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Puigdemont, facing charges, to be Catalan president

Carles Puigdemont is the candidate to head the Catalan regional government, continuing the independence saga in Spain.

Carles Puigdemont

Catalonia's former president vowed to form a new government in the region that recently elected politicians seeking to break away from Spain, brushing aside what he called Madrid's "threats" and "oppression". 

Carles Puigdemont made the comments after it was announced on Monday he will be the candidate for president of Catalonia's regional government.

Separatist parties maintained their absolute majority in the Catalan parliament in late December, after a vote in a snap election called by Spanish Prime Minister Mariano Rajoy.

"We will not surrender to authoritarianism despite Madrid's threats," said Puigdemont during a debate on Catalonia at the University of Copenhagen.

"Soon we will form a new government … It's time to end their oppression and find a political solution for Catalonia."

The former president led the charge to separate from Spain as head of the Together for Yes coalition from 2015 to 2017, when the Catalan government was dissolved after declaring independence.

Puigdemont fled Catalonia for Belgium shortly after the declaration, which was not recognised by any sovereign nations.

He risks being arrested if he returns from self-imposed exile, following rebellion and sedition charges the Spanish government and judges levied against him.

The Catalan parliament will vote to decide its leadership roles and the presidency by January 31.

Puigdemont's presidential candidacy was confirmed on Monday by Roger Torrent, speaker of the regional parliament.

"I am conscious of the warnings that weigh upon him, but I am also conscious of his absolute legitimacy to be candidate," Torrent said.

Puigdemont left Brussels for Copenhagen to attend the conference on Monday.

Spanish prosecutors attempted to have a European arrest warrant for Puigdemont re-issued as he arrived in Copenhagen, his first trip outside of Belgium since fleeing Spain.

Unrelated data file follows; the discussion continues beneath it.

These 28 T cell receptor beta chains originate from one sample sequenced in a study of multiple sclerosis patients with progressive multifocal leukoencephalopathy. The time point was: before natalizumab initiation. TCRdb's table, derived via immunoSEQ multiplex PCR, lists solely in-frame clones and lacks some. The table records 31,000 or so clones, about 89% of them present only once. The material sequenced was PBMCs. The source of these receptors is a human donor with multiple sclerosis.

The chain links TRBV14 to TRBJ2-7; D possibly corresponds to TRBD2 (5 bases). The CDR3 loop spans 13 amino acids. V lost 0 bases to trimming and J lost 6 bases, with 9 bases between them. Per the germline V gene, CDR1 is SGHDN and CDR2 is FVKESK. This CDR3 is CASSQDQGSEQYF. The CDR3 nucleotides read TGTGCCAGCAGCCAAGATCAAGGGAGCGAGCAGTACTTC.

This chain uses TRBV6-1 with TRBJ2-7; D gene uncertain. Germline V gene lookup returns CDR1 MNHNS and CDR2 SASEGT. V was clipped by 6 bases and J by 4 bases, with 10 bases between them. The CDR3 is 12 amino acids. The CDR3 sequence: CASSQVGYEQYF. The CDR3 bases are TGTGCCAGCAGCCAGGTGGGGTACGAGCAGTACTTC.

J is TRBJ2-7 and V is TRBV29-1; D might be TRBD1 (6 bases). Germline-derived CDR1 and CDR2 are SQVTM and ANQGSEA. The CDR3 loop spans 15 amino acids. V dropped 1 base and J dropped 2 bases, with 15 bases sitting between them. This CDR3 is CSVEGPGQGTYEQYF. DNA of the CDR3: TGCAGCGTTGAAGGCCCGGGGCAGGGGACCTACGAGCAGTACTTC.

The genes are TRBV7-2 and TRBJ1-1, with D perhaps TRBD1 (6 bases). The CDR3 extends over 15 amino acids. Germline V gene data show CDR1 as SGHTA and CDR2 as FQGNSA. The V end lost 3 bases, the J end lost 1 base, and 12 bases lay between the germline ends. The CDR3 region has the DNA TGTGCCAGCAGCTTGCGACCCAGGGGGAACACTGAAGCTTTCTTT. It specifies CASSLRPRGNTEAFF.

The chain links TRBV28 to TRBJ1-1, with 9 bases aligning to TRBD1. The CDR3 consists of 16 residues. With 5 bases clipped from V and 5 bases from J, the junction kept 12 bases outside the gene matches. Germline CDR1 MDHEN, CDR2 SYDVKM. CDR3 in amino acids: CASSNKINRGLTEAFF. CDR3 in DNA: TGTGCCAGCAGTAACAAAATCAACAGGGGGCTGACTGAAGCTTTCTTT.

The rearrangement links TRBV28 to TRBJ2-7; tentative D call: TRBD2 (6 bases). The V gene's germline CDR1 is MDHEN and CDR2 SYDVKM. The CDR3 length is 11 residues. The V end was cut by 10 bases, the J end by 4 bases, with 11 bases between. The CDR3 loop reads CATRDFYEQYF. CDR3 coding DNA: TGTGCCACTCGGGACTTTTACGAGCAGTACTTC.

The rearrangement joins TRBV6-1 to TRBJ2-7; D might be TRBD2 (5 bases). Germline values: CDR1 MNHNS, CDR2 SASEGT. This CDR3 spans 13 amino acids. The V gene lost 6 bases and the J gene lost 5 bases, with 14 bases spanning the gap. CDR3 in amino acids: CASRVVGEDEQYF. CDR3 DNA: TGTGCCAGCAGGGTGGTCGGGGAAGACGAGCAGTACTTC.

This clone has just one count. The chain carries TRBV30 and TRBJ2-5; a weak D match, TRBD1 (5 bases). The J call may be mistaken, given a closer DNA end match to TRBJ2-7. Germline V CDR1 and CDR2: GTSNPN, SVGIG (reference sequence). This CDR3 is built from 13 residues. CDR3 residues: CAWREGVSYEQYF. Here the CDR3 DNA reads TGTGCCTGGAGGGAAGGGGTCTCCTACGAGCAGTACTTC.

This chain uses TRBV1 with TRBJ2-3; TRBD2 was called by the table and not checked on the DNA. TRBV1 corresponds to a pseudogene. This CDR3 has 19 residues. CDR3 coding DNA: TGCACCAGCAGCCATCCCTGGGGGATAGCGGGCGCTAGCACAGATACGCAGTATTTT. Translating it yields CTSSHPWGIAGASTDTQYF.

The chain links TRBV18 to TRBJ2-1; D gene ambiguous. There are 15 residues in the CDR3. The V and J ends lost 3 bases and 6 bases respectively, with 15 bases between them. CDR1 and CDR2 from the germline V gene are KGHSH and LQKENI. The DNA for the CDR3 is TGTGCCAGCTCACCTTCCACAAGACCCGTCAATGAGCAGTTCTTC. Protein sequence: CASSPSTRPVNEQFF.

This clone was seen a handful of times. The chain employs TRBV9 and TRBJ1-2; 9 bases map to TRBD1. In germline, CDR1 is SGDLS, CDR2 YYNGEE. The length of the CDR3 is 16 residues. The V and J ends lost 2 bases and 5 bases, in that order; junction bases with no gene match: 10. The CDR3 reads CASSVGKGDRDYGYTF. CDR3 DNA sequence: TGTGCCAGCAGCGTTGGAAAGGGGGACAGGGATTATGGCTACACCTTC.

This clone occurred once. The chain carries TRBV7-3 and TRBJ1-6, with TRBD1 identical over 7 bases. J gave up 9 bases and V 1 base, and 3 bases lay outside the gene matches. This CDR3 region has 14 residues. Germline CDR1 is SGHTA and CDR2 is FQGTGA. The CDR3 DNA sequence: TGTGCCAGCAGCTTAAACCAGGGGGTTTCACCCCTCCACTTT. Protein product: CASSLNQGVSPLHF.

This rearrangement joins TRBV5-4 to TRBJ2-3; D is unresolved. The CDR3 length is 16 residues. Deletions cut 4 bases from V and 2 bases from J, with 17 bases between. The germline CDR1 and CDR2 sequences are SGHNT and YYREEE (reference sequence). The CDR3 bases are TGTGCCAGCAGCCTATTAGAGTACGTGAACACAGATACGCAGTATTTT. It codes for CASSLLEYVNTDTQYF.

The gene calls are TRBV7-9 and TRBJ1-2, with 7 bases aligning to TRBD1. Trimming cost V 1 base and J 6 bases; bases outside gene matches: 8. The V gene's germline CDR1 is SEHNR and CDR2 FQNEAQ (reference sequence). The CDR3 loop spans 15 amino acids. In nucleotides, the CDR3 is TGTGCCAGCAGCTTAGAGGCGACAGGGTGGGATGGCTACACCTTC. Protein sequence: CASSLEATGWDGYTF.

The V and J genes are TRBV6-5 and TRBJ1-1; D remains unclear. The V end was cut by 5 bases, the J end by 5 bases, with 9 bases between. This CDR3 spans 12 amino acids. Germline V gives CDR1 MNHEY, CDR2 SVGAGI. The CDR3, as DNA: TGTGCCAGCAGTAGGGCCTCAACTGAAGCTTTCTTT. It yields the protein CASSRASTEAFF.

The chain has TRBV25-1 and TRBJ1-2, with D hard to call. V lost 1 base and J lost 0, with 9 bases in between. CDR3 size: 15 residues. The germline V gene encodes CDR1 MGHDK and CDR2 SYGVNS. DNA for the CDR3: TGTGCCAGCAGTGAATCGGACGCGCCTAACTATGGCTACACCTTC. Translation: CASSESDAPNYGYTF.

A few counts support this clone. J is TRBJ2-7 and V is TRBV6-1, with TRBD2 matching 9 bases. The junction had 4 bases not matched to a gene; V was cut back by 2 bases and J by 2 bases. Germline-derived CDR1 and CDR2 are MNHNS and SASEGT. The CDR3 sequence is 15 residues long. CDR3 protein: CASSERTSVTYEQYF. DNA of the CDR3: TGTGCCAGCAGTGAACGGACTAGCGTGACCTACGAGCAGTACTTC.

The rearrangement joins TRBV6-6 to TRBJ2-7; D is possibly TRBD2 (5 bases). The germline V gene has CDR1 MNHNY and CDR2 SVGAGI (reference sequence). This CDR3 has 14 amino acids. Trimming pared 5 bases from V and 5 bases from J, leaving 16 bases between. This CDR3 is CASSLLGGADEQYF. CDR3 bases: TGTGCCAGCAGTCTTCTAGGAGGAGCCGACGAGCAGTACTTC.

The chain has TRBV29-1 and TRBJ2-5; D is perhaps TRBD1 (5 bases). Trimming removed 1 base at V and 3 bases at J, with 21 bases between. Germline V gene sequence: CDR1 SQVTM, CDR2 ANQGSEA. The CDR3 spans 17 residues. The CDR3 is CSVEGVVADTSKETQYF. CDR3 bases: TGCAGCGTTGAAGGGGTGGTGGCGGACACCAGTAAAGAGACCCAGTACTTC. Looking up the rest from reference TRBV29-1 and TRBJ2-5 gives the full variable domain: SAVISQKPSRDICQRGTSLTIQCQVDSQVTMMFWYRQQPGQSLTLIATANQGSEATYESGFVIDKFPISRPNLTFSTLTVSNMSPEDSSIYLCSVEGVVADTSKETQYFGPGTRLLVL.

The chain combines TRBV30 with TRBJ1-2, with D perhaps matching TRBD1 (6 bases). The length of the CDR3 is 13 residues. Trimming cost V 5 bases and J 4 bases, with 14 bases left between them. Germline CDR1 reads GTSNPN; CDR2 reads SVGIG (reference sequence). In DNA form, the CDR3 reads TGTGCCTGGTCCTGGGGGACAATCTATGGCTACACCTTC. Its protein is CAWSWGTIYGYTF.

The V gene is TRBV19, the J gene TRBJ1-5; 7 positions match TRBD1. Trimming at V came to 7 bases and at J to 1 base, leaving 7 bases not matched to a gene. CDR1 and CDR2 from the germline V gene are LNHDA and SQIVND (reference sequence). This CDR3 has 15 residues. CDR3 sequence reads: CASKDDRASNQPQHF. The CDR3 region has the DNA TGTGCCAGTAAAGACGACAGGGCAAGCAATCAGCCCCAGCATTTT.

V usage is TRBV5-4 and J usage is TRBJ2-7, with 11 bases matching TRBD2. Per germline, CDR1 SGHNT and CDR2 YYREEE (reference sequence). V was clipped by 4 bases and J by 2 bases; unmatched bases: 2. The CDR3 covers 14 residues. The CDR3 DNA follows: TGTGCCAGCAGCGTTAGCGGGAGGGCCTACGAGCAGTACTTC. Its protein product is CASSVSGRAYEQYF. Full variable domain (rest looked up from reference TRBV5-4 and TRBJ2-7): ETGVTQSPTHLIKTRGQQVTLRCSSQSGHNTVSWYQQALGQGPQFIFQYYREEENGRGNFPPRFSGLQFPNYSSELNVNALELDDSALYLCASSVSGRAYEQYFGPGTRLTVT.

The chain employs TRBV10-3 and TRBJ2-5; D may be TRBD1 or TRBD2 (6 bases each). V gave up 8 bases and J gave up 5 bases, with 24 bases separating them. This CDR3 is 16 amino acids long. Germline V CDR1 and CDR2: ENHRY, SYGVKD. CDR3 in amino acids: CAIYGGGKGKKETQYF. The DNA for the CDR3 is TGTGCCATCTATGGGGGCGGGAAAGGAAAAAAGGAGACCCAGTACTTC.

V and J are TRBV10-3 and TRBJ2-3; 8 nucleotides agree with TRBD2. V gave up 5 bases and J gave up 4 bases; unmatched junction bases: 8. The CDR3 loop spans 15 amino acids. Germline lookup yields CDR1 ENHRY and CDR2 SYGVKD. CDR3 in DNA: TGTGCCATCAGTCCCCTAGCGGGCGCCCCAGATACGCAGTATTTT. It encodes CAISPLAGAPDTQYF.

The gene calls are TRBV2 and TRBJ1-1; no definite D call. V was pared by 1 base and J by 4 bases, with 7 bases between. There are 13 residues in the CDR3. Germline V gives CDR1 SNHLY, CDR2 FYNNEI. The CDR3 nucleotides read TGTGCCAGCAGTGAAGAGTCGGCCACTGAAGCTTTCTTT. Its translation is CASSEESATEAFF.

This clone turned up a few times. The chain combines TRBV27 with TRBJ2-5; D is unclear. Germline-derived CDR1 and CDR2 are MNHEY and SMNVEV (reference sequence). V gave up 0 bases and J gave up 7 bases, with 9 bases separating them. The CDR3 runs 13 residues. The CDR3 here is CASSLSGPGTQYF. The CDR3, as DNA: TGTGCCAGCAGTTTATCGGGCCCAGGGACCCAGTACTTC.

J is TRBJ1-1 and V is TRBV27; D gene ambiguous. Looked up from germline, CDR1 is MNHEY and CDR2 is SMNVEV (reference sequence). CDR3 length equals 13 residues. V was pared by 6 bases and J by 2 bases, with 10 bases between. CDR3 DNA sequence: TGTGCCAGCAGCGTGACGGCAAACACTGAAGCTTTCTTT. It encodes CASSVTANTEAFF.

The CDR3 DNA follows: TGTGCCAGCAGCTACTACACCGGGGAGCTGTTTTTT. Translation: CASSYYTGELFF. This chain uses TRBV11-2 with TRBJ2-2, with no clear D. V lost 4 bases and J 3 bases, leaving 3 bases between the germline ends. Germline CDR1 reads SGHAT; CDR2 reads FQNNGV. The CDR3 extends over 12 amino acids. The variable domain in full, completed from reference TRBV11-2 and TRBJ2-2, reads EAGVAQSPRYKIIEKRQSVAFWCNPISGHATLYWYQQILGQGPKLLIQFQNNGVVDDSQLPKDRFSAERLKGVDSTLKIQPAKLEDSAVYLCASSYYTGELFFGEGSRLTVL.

But Supreme Court Judge Pablo Llarena turned down the request, arguing Puigdemont had gone to Denmark "to provoke this arrest abroad" as part of a strategy to help his chances of being allowed to be sworn in as president of Catalonia again. 

The Spanish government has charged roughly a dozen former Catalan ministers with various crimes, including sedition and rebellion, in relation to their actions leading up to the declaration of independence.

Puigdemont was charged after he fled Spain. The Spanish High Court issued an EU-wide arrest warrant for him, but it was not enforced by Belgium.

Deja Vu

The results of the December vote were similar to those of a 2015 election that put separatists in power. Rajoy hoped to restore stability to the restive region, but results failed to put pro-unity parties in power.

The pro-unity Citizens party, which refuses to place itself on the political spectrum but consistently votes right-wing conservative, won the largest number of seats, with 36.

Puigdemont's party, Together for Catalonia, won 35, and the Republican Left of Catalonia (ERC), another separatist party, garnered 32.

ERC's leader Oriol Junqueras is the only Catalan politician who remains in prison.

The previous Catalan government was dissolved in October, when parliament voted to declare independence from Spain following the disputed referendum, wherein roughly 90 percent of voters chose to secede, but less than 50 percent of the electorate showed up at the polls.

The Spanish government enacted the previously unused Article 155 of the constitution, which gives it the power to directly administer regions.

It sent national police to prevent the referendum from taking place, which ended in violence against voters that rights groups called an "excessive use of force".

Rajoy said last week that Puigdemont cannot govern from Brussels. If he attempts to do so, Rajoy promised to continue the implementation of Article 155, which does not have a time limit.


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